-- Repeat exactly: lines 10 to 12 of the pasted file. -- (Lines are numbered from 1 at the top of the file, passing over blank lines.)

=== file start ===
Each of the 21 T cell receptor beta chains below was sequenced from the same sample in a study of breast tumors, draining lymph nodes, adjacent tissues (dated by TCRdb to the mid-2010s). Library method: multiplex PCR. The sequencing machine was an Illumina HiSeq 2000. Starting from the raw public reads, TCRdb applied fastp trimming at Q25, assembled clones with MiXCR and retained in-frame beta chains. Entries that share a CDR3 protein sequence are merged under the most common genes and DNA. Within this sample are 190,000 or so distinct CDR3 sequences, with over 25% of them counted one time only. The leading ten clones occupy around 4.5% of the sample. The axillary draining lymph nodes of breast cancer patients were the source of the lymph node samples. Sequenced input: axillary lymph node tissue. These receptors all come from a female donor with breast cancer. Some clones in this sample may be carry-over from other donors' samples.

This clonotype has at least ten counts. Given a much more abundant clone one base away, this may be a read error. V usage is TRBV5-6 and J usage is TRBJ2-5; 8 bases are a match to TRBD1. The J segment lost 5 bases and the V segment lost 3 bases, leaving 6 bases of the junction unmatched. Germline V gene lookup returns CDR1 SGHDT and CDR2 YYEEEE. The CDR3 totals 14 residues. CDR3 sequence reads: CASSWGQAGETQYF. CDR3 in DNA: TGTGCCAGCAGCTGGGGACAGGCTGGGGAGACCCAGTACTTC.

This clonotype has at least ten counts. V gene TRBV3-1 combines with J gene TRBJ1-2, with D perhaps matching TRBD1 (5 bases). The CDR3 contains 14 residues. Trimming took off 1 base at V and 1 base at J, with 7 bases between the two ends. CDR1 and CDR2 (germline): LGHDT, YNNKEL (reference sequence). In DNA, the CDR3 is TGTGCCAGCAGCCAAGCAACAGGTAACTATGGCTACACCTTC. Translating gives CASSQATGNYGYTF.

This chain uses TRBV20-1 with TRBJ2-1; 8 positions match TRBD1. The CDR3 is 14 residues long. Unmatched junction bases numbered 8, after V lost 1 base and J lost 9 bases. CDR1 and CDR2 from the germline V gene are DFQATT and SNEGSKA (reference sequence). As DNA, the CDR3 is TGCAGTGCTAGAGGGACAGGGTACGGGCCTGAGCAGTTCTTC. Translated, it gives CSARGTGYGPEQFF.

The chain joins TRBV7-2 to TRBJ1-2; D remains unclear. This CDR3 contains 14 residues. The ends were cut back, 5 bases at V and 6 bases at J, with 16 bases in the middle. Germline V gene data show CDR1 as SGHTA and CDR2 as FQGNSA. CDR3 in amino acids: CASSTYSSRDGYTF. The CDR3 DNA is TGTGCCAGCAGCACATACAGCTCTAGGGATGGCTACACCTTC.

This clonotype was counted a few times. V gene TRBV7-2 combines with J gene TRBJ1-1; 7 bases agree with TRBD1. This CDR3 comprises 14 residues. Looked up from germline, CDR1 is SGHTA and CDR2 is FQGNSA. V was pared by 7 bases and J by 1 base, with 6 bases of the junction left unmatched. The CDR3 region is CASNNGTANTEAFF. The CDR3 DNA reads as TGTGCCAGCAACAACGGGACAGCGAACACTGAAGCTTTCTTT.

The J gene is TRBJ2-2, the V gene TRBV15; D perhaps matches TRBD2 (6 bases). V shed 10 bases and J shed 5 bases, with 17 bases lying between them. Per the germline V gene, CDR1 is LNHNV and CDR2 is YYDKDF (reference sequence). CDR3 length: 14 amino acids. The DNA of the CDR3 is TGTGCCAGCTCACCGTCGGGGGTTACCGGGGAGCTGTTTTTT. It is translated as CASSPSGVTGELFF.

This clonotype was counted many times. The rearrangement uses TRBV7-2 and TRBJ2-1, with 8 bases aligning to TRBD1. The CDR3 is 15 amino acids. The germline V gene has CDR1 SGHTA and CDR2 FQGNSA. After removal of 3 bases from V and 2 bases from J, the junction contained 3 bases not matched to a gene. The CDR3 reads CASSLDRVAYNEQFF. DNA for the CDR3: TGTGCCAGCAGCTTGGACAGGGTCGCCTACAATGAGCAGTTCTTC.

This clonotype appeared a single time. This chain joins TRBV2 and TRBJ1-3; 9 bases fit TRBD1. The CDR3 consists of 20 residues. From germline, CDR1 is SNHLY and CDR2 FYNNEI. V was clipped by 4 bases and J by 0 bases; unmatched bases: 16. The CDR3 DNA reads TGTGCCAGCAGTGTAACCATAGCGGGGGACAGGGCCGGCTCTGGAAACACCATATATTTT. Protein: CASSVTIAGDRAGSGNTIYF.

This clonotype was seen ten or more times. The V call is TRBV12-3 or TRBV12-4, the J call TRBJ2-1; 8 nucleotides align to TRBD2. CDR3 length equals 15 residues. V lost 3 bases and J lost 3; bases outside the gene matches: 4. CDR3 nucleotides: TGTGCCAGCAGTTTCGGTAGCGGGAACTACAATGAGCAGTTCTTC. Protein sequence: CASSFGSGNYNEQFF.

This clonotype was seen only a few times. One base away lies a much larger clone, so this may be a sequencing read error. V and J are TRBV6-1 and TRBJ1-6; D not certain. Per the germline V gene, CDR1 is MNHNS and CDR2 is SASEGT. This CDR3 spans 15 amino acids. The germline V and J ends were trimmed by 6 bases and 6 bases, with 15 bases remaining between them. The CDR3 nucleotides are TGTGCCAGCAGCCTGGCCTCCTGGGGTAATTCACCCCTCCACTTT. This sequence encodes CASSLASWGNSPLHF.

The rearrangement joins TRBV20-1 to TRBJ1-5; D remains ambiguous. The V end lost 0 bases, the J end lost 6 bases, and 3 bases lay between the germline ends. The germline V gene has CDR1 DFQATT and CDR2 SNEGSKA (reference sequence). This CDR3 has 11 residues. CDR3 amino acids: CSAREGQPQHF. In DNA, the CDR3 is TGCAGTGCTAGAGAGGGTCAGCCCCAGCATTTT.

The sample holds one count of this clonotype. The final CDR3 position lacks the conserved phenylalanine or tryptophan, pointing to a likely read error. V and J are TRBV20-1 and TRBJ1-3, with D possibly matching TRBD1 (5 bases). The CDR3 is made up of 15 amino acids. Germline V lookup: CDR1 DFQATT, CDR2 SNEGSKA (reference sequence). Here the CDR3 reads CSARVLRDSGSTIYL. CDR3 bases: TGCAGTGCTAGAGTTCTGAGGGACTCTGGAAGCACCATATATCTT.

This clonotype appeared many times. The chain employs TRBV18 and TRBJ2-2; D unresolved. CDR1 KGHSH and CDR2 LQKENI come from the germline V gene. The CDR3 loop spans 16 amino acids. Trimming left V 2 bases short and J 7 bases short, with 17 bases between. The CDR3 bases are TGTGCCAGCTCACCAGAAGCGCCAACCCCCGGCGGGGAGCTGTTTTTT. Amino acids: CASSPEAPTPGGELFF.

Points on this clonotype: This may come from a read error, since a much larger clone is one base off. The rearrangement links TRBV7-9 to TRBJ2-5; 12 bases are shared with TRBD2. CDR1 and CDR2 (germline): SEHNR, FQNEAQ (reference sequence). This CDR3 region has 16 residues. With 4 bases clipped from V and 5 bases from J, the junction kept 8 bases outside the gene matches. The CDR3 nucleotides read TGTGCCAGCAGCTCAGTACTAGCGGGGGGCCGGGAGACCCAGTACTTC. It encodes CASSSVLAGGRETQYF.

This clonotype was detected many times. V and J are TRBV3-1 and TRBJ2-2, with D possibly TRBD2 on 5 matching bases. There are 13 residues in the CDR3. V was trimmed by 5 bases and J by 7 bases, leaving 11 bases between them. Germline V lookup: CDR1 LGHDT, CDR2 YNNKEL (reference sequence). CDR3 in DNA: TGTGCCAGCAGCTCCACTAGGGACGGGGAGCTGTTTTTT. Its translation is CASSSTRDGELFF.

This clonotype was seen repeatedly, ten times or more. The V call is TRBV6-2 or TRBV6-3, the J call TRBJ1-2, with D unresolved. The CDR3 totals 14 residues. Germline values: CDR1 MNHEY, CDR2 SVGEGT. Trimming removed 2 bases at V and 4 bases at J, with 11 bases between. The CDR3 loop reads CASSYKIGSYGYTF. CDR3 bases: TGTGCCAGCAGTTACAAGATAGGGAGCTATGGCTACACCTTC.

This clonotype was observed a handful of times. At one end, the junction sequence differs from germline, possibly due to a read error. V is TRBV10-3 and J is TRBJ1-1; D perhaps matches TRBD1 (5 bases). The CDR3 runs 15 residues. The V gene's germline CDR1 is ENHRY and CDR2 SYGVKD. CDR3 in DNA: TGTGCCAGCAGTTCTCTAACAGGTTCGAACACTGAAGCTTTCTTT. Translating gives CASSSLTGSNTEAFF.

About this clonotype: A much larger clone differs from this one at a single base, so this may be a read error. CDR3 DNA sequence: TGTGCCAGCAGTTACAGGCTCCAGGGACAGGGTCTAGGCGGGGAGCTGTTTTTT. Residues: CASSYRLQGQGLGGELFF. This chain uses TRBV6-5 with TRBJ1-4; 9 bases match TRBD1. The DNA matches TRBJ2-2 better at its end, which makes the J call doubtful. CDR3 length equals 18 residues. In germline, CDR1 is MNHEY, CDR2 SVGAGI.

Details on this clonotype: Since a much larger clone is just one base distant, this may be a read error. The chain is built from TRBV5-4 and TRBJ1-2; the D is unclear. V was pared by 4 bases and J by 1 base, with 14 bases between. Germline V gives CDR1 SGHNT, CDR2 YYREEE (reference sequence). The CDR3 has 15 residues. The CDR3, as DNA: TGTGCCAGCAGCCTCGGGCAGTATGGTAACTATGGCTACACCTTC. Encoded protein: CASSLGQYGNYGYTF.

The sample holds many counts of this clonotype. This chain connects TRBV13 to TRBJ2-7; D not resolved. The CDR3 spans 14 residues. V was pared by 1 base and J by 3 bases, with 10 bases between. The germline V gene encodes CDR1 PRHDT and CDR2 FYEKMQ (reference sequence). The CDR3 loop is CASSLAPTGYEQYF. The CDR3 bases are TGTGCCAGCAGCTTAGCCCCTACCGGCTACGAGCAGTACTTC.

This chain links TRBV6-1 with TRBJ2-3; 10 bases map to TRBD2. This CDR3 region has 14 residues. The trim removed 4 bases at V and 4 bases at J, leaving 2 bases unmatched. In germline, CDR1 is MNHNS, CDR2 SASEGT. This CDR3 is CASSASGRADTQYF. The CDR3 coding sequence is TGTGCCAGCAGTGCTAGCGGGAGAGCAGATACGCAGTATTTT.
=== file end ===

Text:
This clonotype was seen ten or more times. The V call is TRBV12-3 or TRBV12-4, the J call TRBJ2-1; 8 nucleotides align to TRBD2. CDR3 length equals 15 residues. V lost 3 bases and J lost 3; bases outside the gene matches: 4. CDR3 nucleotides: TGTGCCAGCAGTTTCGGTAGCGGGAACTACAATGAGCAGTTCTTC. Protein sequence: CASSFGSGNYNEQFF.

This clonotype was seen only a few times. One base away lies a much larger clone, so this may be a sequencing read error. V and J are TRBV6-1 and TRBJ1-6; D not certain. Per the germline V gene, CDR1 is MNHNS and CDR2 is SASEGT. This CDR3 spans 15 amino acids. The germline V and J ends were trimmed by 6 bases and 6 bases, with 15 bases remaining between them. The CDR3 nucleotides are TGTGCCAGCAGCCTGGCCTCCTGGGGTAATTCACCCCTCCACTTT. This sequence encodes CASSLASWGNSPLHF.

The rearrangement joins TRBV20-1 to TRBJ1-5; D remains ambiguous. The V end lost 0 bases, the J end lost 6 bases, and 3 bases lay between the germline ends. The germline V gene has CDR1 DFQATT and CDR2 SNEGSKA (reference sequence). This CDR3 has 11 residues. CDR3 amino acids: CSAREGQPQHF. In DNA, the CDR3 is TGCAGTGCTAGAGAGGGTCAGCCCCAGCATTTT.